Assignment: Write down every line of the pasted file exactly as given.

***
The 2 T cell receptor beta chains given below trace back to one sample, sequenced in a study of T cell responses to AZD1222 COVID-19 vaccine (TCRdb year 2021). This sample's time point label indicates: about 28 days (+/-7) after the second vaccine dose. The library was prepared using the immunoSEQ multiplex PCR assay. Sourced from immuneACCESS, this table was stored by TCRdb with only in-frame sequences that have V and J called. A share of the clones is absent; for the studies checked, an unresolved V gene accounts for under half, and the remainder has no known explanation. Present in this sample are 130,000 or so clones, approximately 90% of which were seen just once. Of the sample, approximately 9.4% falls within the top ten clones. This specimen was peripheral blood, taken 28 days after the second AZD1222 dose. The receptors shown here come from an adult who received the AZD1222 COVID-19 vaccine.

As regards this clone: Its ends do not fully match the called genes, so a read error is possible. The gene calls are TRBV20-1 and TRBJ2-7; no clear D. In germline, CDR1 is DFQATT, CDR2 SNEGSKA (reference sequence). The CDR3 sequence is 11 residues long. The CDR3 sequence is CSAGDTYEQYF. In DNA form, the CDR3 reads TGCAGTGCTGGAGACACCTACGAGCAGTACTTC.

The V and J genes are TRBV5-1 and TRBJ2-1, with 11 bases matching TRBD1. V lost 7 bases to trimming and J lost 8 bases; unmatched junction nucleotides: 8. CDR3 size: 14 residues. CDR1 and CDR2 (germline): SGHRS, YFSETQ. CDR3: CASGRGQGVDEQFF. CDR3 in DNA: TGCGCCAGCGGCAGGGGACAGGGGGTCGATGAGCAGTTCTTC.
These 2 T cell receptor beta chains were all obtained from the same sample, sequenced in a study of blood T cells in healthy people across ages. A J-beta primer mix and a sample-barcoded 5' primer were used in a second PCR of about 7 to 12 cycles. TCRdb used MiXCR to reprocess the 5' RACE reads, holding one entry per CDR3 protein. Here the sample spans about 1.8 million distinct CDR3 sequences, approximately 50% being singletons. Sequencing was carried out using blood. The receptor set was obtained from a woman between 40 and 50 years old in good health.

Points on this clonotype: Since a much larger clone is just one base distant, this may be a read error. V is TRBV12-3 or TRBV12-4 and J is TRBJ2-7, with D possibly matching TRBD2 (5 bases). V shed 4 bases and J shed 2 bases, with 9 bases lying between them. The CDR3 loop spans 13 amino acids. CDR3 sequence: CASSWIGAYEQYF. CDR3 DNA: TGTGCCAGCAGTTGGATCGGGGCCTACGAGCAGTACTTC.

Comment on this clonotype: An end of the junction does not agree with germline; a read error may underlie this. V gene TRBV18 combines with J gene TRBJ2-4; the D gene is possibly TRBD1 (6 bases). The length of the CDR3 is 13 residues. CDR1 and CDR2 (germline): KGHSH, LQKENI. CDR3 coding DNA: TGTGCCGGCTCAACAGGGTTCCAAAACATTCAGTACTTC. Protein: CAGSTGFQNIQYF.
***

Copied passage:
The 2 T cell receptor beta chains given below trace back to one sample, sequenced in a study of T cell responses to AZD1222 COVID-19 vaccine (TCRdb year 2021). This sample's time point label indicates: about 28 days (+/-7) after the second vaccine dose. The library was prepared using the immunoSEQ multiplex PCR assay. Sourced from immuneACCESS, this table was stored by TCRdb with only in-frame sequences that have V and J called. A share of the clones is absent; for the studies checked, an unresolved V gene accounts for under half, and the remainder has no known explanation. Present in this sample are 130,000 or so clones, approximately 90% of which were seen just once. Of the sample, approximately 9.4% falls within the top ten clones. This specimen was peripheral blood, taken 28 days after the second AZD1222 dose. The receptors shown here come from an adult who received the AZD1222 COVID-19 vaccine.

As regards this clone: Its ends do not fully match the called genes, so a read error is possible. The gene calls are TRBV20-1 and TRBJ2-7; no clear D. In germline, CDR1 is DFQATT, CDR2 SNEGSKA (reference sequence). The CDR3 sequence is 11 residues long. The CDR3 sequence is CSAGDTYEQYF. In DNA form, the CDR3 reads TGCAGTGCTGGAGACACCTACGAGCAGTACTTC.

The V and J genes are TRBV5-1 and TRBJ2-1, with 11 bases matching TRBD1. V lost 7 bases to trimming and J lost 8 bases; unmatched junction nucleotides: 8. CDR3 size: 14 residues. CDR1 and CDR2 (germline): SGHRS, YFSETQ. CDR3: CASGRGQGVDEQFF. CDR3 in DNA: TGCGCCAGCGGCAGGGGACAGGGGGTCGATGAGCAGTTCTTC.
These 2 T cell receptor beta chains were all obtained from the same sample, sequenced in a study of blood T cells in healthy people across ages. A J-beta primer mix and a sample-barcoded 5' primer were used in a second PCR of about 7 to 12 cycles. TCRdb used MiXCR to reprocess the 5' RACE reads, holding one entry per CDR3 protein. Here the sample spans about 1.8 million distinct CDR3 sequences, approximately 50% being singletons. Sequencing was carried out using blood. The receptor set was obtained from a woman between 40 and 50 years old in good health.

Points on this clonotype: Since a much larger clone is just one base distant, this may be a read error. V is TRBV12-3 or TRBV12-4 and J is TRBJ2-7, with D possibly matching TRBD2 (5 bases). V shed 4 bases and J shed 2 bases, with 9 bases lying between them. The CDR3 loop spans 13 amino acids. CDR3 sequence: CASSWIGAYEQYF. CDR3 DNA: TGTGCCAGCAGTTGGATCGGGGCCTACGAGCAGTACTTC.

Comment on this clonotype: An end of the junction does not agree with germline; a read error may underlie this. V gene TRBV18 combines with J gene TRBJ2-4; the D gene is possibly TRBD1 (6 bases). The length of the CDR3 is 13 residues. CDR1 and CDR2 (germline): KGHSH, LQKENI. CDR3 coding DNA: TGTGCCGGCTCAACAGGGTTCCAAAACATTCAGTACTTC. Protein: CAGSTGFQNIQYF.